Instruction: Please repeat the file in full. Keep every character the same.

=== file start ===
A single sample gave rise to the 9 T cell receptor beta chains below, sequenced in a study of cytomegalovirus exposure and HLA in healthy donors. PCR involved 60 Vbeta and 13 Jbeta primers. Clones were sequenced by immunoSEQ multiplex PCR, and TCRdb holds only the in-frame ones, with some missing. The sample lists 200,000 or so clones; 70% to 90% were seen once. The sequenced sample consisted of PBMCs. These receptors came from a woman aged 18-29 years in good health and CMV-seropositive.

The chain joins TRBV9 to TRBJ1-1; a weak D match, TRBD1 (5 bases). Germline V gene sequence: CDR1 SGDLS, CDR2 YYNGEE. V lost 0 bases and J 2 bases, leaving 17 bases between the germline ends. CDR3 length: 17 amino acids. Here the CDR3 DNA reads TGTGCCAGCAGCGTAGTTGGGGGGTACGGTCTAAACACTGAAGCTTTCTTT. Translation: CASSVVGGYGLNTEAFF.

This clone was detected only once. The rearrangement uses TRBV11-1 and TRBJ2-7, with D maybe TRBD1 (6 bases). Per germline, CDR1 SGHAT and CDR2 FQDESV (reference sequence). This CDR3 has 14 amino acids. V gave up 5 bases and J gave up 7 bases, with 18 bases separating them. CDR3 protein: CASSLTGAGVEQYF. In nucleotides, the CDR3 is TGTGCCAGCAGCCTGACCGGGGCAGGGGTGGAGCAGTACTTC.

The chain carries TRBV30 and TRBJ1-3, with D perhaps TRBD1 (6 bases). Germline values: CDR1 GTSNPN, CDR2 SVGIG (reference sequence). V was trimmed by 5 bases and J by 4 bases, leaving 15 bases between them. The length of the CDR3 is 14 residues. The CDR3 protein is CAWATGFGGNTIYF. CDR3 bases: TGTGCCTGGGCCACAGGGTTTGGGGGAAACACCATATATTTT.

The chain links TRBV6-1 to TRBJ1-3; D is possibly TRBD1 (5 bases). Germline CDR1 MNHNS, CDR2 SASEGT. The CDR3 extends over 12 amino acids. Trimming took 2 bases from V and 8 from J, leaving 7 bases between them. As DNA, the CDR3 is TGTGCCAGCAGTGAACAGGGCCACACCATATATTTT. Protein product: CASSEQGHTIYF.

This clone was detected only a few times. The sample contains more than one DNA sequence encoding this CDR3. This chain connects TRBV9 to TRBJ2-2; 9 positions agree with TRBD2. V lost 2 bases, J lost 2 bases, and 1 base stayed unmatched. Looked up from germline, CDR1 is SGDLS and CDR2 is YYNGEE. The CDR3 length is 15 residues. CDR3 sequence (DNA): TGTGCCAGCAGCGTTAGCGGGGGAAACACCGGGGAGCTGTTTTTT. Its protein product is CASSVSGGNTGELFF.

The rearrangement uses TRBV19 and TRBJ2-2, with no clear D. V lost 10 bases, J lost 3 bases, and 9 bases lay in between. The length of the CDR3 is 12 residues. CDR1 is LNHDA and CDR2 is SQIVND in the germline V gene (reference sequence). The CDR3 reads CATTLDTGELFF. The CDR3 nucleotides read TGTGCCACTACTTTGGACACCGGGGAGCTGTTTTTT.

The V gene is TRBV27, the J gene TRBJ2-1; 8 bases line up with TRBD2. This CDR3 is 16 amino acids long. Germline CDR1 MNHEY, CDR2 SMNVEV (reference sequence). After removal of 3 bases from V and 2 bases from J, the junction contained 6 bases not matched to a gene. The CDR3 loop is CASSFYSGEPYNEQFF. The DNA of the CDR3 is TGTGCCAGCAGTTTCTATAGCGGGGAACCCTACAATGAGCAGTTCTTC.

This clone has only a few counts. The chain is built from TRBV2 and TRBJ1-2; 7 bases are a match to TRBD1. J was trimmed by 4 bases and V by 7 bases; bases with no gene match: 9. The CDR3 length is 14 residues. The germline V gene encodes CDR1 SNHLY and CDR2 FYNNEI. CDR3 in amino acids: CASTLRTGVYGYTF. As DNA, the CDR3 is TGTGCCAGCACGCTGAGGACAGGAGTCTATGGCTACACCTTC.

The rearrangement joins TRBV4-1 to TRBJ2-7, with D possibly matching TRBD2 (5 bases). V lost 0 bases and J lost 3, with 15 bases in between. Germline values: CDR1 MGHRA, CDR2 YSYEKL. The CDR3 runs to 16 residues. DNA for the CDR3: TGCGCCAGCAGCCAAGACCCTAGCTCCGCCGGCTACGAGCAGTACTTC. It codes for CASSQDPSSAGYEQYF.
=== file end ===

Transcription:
A single sample gave rise to the 9 T cell receptor beta chains below, sequenced in a study of cytomegalovirus exposure and HLA in healthy donors. PCR involved 60 Vbeta and 13 Jbeta primers. Clones were sequenced by immunoSEQ multiplex PCR, and TCRdb holds only the in-frame ones, with some missing. The sample lists 200,000 or so clones; 70% to 90% were seen once. The sequenced sample consisted of PBMCs. These receptors came from a woman aged 18-29 years in good health and CMV-seropositive.

The chain joins TRBV9 to TRBJ1-1; a weak D match, TRBD1 (5 bases). Germline V gene sequence: CDR1 SGDLS, CDR2 YYNGEE. V lost 0 bases and J 2 bases, leaving 17 bases between the germline ends. CDR3 length: 17 amino acids. Here the CDR3 DNA reads TGTGCCAGCAGCGTAGTTGGGGGGTACGGTCTAAACACTGAAGCTTTCTTT. Translation: CASSVVGGYGLNTEAFF.

This clone was detected only once. The rearrangement uses TRBV11-1 and TRBJ2-7, with D maybe TRBD1 (6 bases). Per germline, CDR1 SGHAT and CDR2 FQDESV (reference sequence). This CDR3 has 14 amino acids. V gave up 5 bases and J gave up 7 bases, with 18 bases separating them. CDR3 protein: CASSLTGAGVEQYF. In nucleotides, the CDR3 is TGTGCCAGCAGCCTGACCGGGGCAGGGGTGGAGCAGTACTTC.

The chain carries TRBV30 and TRBJ1-3, with D perhaps TRBD1 (6 bases). Germline values: CDR1 GTSNPN, CDR2 SVGIG (reference sequence). V was trimmed by 5 bases and J by 4 bases, leaving 15 bases between them. The length of the CDR3 is 14 residues. The CDR3 protein is CAWATGFGGNTIYF. CDR3 bases: TGTGCCTGGGCCACAGGGTTTGGGGGAAACACCATATATTTT.

The chain links TRBV6-1 to TRBJ1-3; D is possibly TRBD1 (5 bases). Germline CDR1 MNHNS, CDR2 SASEGT. The CDR3 extends over 12 amino acids. Trimming took 2 bases from V and 8 from J, leaving 7 bases between them. As DNA, the CDR3 is TGTGCCAGCAGTGAACAGGGCCACACCATATATTTT. Protein product: CASSEQGHTIYF.

This clone was detected only a few times. The sample contains more than one DNA sequence encoding this CDR3. This chain connects TRBV9 to TRBJ2-2; 9 positions agree with TRBD2. V lost 2 bases, J lost 2 bases, and 1 base stayed unmatched. Looked up from germline, CDR1 is SGDLS and CDR2 is YYNGEE. The CDR3 length is 15 residues. CDR3 sequence (DNA): TGTGCCAGCAGCGTTAGCGGGGGAAACACCGGGGAGCTGTTTTTT. Its protein product is CASSVSGGNTGELFF.

The rearrangement uses TRBV19 and TRBJ2-2, with no clear D. V lost 10 bases, J lost 3 bases, and 9 bases lay in between. The length of the CDR3 is 12 residues. CDR1 is LNHDA and CDR2 is SQIVND in the germline V gene (reference sequence). The CDR3 reads CATTLDTGELFF. The CDR3 nucleotides read TGTGCCACTACTTTGGACACCGGGGAGCTGTTTTTT.

The V gene is TRBV27, the J gene TRBJ2-1; 8 bases line up with TRBD2. This CDR3 is 16 amino acids long. Germline CDR1 MNHEY, CDR2 SMNVEV (reference sequence). After removal of 3 bases from V and 2 bases from J, the junction contained 6 bases not matched to a gene. The CDR3 loop is CASSFYSGEPYNEQFF. The DNA of the CDR3 is TGTGCCAGCAGTTTCTATAGCGGGGAACCCTACAATGAGCAGTTCTTC.

This clone has only a few counts. The chain is built from TRBV2 and TRBJ1-2; 7 bases are a match to TRBD1. J was trimmed by 4 bases and V by 7 bases; bases with no gene match: 9. The CDR3 length is 14 residues. The germline V gene encodes CDR1 SNHLY and CDR2 FYNNEI. CDR3 in amino acids: CASTLRTGVYGYTF. As DNA, the CDR3 is TGTGCCAGCACGCTGAGGACAGGAGTCTATGGCTACACCTTC.

The rearrangement joins TRBV4-1 to TRBJ2-7, with D possibly matching TRBD2 (5 bases). V lost 0 bases and J lost 3, with 15 bases in between. Germline values: CDR1 MGHRA, CDR2 YSYEKL. The CDR3 runs to 16 residues. DNA for the CDR3: TGCGCCAGCAGCCAAGACCCTAGCTCCGCCGGCTACGAGCAGTACTTC. It codes for CASSQDPSSAGYEQYF.